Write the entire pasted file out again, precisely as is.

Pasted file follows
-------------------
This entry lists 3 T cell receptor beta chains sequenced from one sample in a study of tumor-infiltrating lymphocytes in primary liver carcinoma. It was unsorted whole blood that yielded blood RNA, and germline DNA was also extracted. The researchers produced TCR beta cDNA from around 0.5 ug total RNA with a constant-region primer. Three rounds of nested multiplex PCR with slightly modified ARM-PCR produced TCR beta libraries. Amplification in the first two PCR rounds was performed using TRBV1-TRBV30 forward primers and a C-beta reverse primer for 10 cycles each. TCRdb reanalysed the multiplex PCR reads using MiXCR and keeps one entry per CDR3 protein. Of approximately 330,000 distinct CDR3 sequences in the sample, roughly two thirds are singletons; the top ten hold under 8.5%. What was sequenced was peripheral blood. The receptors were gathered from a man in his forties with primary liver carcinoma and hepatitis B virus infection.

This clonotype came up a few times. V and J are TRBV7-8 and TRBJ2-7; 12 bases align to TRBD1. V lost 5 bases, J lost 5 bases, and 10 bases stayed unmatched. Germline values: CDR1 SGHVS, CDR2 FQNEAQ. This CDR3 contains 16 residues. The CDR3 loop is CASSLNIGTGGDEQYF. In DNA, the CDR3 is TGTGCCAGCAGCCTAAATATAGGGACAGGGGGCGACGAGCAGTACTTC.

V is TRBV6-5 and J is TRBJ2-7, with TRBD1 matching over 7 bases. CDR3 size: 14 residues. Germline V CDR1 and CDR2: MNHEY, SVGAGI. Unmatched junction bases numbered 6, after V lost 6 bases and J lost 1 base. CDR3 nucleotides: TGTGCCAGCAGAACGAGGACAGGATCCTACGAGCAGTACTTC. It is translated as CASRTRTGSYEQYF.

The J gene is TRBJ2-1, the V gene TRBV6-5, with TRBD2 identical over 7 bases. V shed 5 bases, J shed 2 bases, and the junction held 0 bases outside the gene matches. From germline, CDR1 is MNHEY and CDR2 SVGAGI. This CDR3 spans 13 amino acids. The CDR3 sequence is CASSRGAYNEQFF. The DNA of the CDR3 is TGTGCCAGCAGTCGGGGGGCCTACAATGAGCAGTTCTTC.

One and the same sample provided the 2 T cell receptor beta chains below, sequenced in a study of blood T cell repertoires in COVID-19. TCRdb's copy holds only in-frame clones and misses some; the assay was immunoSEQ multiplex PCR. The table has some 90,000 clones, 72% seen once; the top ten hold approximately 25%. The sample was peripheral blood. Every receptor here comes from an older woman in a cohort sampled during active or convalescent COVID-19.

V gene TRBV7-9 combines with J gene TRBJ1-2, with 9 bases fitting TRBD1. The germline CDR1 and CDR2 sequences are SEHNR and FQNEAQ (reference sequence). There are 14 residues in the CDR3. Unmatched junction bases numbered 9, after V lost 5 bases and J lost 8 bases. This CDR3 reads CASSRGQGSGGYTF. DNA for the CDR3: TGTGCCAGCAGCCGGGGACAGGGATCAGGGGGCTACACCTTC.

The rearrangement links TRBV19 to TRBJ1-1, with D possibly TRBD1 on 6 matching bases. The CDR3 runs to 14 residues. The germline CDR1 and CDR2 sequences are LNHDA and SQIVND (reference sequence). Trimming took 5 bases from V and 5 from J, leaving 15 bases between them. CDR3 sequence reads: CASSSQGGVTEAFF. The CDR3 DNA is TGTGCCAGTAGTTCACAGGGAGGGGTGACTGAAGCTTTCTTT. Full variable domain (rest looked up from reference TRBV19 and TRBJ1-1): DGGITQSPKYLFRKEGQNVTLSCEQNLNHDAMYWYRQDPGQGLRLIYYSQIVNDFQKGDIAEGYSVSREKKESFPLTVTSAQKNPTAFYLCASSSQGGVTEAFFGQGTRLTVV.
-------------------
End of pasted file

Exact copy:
This entry lists 3 T cell receptor beta chains sequenced from one sample in a study of tumor-infiltrating lymphocytes in primary liver carcinoma. It was unsorted whole blood that yielded blood RNA, and germline DNA was also extracted. The researchers produced TCR beta cDNA from around 0.5 ug total RNA with a constant-region primer. Three rounds of nested multiplex PCR with slightly modified ARM-PCR produced TCR beta libraries. Amplification in the first two PCR rounds was performed using TRBV1-TRBV30 forward primers and a C-beta reverse primer for 10 cycles each. TCRdb reanalysed the multiplex PCR reads using MiXCR and keeps one entry per CDR3 protein. Of approximately 330,000 distinct CDR3 sequences in the sample, roughly two thirds are singletons; the top ten hold under 8.5%. What was sequenced was peripheral blood. The receptors were gathered from a man in his forties with primary liver carcinoma and hepatitis B virus infection.

This clonotype came up a few times. V and J are TRBV7-8 and TRBJ2-7; 12 bases align to TRBD1. V lost 5 bases, J lost 5 bases, and 10 bases stayed unmatched. Germline values: CDR1 SGHVS, CDR2 FQNEAQ. This CDR3 contains 16 residues. The CDR3 loop is CASSLNIGTGGDEQYF. In DNA, the CDR3 is TGTGCCAGCAGCCTAAATATAGGGACAGGGGGCGACGAGCAGTACTTC.

V is TRBV6-5 and J is TRBJ2-7, with TRBD1 matching over 7 bases. CDR3 size: 14 residues. Germline V CDR1 and CDR2: MNHEY, SVGAGI. Unmatched junction bases numbered 6, after V lost 6 bases and J lost 1 base. CDR3 nucleotides: TGTGCCAGCAGAACGAGGACAGGATCCTACGAGCAGTACTTC. It is translated as CASRTRTGSYEQYF.

The J gene is TRBJ2-1, the V gene TRBV6-5, with TRBD2 identical over 7 bases. V shed 5 bases, J shed 2 bases, and the junction held 0 bases outside the gene matches. From germline, CDR1 is MNHEY and CDR2 SVGAGI. This CDR3 spans 13 amino acids. The CDR3 sequence is CASSRGAYNEQFF. The DNA of the CDR3 is TGTGCCAGCAGTCGGGGGGCCTACAATGAGCAGTTCTTC.

One and the same sample provided the 2 T cell receptor beta chains below, sequenced in a study of blood T cell repertoires in COVID-19. TCRdb's copy holds only in-frame clones and misses some; the assay was immunoSEQ multiplex PCR. The table has some 90,000 clones, 72% seen once; the top ten hold approximately 25%. The sample was peripheral blood. Every receptor here comes from an older woman in a cohort sampled during active or convalescent COVID-19.

V gene TRBV7-9 combines with J gene TRBJ1-2, with 9 bases fitting TRBD1. The germline CDR1 and CDR2 sequences are SEHNR and FQNEAQ (reference sequence). There are 14 residues in the CDR3. Unmatched junction bases numbered 9, after V lost 5 bases and J lost 8 bases. This CDR3 reads CASSRGQGSGGYTF. DNA for the CDR3: TGTGCCAGCAGCCGGGGACAGGGATCAGGGGGCTACACCTTC.

The rearrangement links TRBV19 to TRBJ1-1, with D possibly TRBD1 on 6 matching bases. The CDR3 runs to 14 residues. The germline CDR1 and CDR2 sequences are LNHDA and SQIVND (reference sequence). Trimming took 5 bases from V and 5 from J, leaving 15 bases between them. CDR3 sequence reads: CASSSQGGVTEAFF. The CDR3 DNA is TGTGCCAGTAGTTCACAGGGAGGGGTGACTGAAGCTTTCTTT. Full variable domain (rest looked up from reference TRBV19 and TRBJ1-1): DGGITQSPKYLFRKEGQNVTLSCEQNLNHDAMYWYRQDPGQGLRLIYYSQIVNDFQKGDIAEGYSVSREKKESFPLTVTSAQKNPTAFYLCASSSQGGVTEAFFGQGTRLTVV.